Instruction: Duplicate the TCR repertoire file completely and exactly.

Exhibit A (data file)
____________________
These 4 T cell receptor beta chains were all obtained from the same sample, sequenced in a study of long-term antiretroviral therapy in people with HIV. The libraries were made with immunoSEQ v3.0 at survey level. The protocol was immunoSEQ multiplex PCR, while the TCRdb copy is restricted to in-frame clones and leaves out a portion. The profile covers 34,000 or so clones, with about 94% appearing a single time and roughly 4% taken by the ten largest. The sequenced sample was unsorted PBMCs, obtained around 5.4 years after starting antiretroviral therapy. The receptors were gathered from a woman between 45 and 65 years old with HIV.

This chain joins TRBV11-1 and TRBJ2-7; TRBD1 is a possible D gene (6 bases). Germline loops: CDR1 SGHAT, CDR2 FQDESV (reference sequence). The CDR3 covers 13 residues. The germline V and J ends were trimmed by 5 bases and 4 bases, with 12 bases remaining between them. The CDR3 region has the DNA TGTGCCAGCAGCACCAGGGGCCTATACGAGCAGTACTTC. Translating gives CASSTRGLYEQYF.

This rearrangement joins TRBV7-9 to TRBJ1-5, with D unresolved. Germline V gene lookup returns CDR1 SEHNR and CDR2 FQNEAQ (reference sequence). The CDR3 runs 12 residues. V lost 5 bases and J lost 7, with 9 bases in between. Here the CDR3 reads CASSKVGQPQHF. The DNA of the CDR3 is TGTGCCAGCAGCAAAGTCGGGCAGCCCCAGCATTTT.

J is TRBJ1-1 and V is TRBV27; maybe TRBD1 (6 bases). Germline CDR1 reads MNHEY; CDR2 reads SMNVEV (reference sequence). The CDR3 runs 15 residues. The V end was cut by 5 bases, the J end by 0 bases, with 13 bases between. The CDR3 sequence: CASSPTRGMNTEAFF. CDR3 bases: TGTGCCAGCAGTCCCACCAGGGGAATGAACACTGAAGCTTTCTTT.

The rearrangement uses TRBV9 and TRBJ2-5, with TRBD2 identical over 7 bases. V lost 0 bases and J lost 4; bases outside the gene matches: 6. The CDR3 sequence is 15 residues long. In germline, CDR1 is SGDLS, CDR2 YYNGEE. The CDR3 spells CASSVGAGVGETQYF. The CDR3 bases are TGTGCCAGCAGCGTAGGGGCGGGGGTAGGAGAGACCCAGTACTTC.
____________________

These 4 T cell receptor beta chains were all obtained from the same sample, sequenced in a study of long-term antiretroviral therapy in people with HIV. The libraries were made with immunoSEQ v3.0 at survey level. The protocol was immunoSEQ multiplex PCR, while the TCRdb copy is restricted to in-frame clones and leaves out a portion. The profile covers 34,000 or so clones, with about 94% appearing a single time and roughly 4% taken by the ten largest. The sequenced sample was unsorted PBMCs, obtained around 5.4 years after starting antiretroviral therapy. The receptors were gathered from a woman between 45 and 65 years old with HIV.

This chain joins TRBV11-1 and TRBJ2-7; TRBD1 is a possible D gene (6 bases). Germline loops: CDR1 SGHAT, CDR2 FQDESV (reference sequence). The CDR3 covers 13 residues. The germline V and J ends were trimmed by 5 bases and 4 bases, with 12 bases remaining between them. The CDR3 region has the DNA TGTGCCAGCAGCACCAGGGGCCTATACGAGCAGTACTTC. Translating gives CASSTRGLYEQYF.

This rearrangement joins TRBV7-9 to TRBJ1-5, with D unresolved. Germline V gene lookup returns CDR1 SEHNR and CDR2 FQNEAQ (reference sequence). The CDR3 runs 12 residues. V lost 5 bases and J lost 7, with 9 bases in between. Here the CDR3 reads CASSKVGQPQHF. The DNA of the CDR3 is TGTGCCAGCAGCAAAGTCGGGCAGCCCCAGCATTTT.

J is TRBJ1-1 and V is TRBV27; maybe TRBD1 (6 bases). Germline CDR1 reads MNHEY; CDR2 reads SMNVEV (reference sequence). The CDR3 runs 15 residues. The V end was cut by 5 bases, the J end by 0 bases, with 13 bases between. The CDR3 sequence: CASSPTRGMNTEAFF. CDR3 bases: TGTGCCAGCAGTCCCACCAGGGGAATGAACACTGAAGCTTTCTTT.

The rearrangement uses TRBV9 and TRBJ2-5, with TRBD2 identical over 7 bases. V lost 0 bases and J lost 4; bases outside the gene matches: 6. The CDR3 sequence is 15 residues long. In germline, CDR1 is SGDLS, CDR2 YYNGEE. The CDR3 spells CASSVGAGVGETQYF. The CDR3 bases are TGTGCCAGCAGCGTAGGGGCGGGGGTAGGAGAGACCCAGTACTTC.